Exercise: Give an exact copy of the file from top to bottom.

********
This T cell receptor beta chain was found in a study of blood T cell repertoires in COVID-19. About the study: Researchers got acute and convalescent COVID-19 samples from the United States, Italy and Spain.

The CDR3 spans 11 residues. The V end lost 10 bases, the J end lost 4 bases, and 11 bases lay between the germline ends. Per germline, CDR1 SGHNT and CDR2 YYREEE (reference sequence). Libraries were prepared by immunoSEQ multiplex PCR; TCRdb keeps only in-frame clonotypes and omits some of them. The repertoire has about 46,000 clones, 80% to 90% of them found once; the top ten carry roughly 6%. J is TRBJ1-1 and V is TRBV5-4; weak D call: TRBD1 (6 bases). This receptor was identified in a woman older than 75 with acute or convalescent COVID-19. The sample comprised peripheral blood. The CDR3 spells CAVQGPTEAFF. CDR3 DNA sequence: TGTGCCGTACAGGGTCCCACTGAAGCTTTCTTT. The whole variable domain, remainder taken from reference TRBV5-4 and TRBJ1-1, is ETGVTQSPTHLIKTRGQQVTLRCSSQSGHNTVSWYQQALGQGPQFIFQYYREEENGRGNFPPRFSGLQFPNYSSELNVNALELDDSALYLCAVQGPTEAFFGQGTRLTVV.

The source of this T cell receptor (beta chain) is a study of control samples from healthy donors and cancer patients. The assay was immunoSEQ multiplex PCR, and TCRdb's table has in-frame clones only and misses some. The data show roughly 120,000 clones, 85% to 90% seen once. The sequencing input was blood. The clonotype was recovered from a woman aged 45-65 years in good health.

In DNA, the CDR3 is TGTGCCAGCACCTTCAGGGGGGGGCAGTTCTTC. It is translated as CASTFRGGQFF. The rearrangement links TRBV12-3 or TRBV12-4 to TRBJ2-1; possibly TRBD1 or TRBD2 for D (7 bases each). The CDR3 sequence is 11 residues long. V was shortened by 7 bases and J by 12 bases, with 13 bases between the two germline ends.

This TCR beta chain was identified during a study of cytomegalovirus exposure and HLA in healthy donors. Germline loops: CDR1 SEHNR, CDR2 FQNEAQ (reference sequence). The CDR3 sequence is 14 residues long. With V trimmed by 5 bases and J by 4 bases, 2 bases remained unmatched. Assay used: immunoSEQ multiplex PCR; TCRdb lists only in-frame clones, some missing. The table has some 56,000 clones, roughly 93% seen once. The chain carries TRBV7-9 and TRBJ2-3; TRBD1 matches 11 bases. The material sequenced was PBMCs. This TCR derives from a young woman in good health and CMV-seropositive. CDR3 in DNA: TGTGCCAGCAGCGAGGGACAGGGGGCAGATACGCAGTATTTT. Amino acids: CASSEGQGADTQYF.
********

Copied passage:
This T cell receptor beta chain was found in a study of blood T cell repertoires in COVID-19. About the study: Researchers got acute and convalescent COVID-19 samples from the United States, Italy and Spain.

The CDR3 spans 11 residues. The V end lost 10 bases, the J end lost 4 bases, and 11 bases lay between the germline ends. Per germline, CDR1 SGHNT and CDR2 YYREEE (reference sequence). Libraries were prepared by immunoSEQ multiplex PCR; TCRdb keeps only in-frame clonotypes and omits some of them. The repertoire has about 46,000 clones, 80% to 90% of them found once; the top ten carry roughly 6%. J is TRBJ1-1 and V is TRBV5-4; weak D call: TRBD1 (6 bases). This receptor was identified in a woman older than 75 with acute or convalescent COVID-19. The sample comprised peripheral blood. The CDR3 spells CAVQGPTEAFF. CDR3 DNA sequence: TGTGCCGTACAGGGTCCCACTGAAGCTTTCTTT. The whole variable domain, remainder taken from reference TRBV5-4 and TRBJ1-1, is ETGVTQSPTHLIKTRGQQVTLRCSSQSGHNTVSWYQQALGQGPQFIFQYYREEENGRGNFPPRFSGLQFPNYSSELNVNALELDDSALYLCAVQGPTEAFFGQGTRLTVV.

The source of this T cell receptor (beta chain) is a study of control samples from healthy donors and cancer patients. The assay was immunoSEQ multiplex PCR, and TCRdb's table has in-frame clones only and misses some. The data show roughly 120,000 clones, 85% to 90% seen once. The sequencing input was blood. The clonotype was recovered from a woman aged 45-65 years in good health.

In DNA, the CDR3 is TGTGCCAGCACCTTCAGGGGGGGGCAGTTCTTC. It is translated as CASTFRGGQFF. The rearrangement links TRBV12-3 or TRBV12-4 to TRBJ2-1; possibly TRBD1 or TRBD2 for D (7 bases each). The CDR3 sequence is 11 residues long. V was shortened by 7 bases and J by 12 bases, with 13 bases between the two germline ends.

This TCR beta chain was identified during a study of cytomegalovirus exposure and HLA in healthy donors. Germline loops: CDR1 SEHNR, CDR2 FQNEAQ (reference sequence). The CDR3 sequence is 14 residues long. With V trimmed by 5 bases and J by 4 bases, 2 bases remained unmatched. Assay used: immunoSEQ multiplex PCR; TCRdb lists only in-frame clones, some missing. The table has some 56,000 clones, roughly 93% seen once. The chain carries TRBV7-9 and TRBJ2-3; TRBD1 matches 11 bases. The material sequenced was PBMCs. This TCR derives from a young woman in good health and CMV-seropositive. CDR3 in DNA: TGTGCCAGCAGCGAGGGACAGGGGGCAGATACGCAGTATTTT. Amino acids: CASSEGQGADTQYF.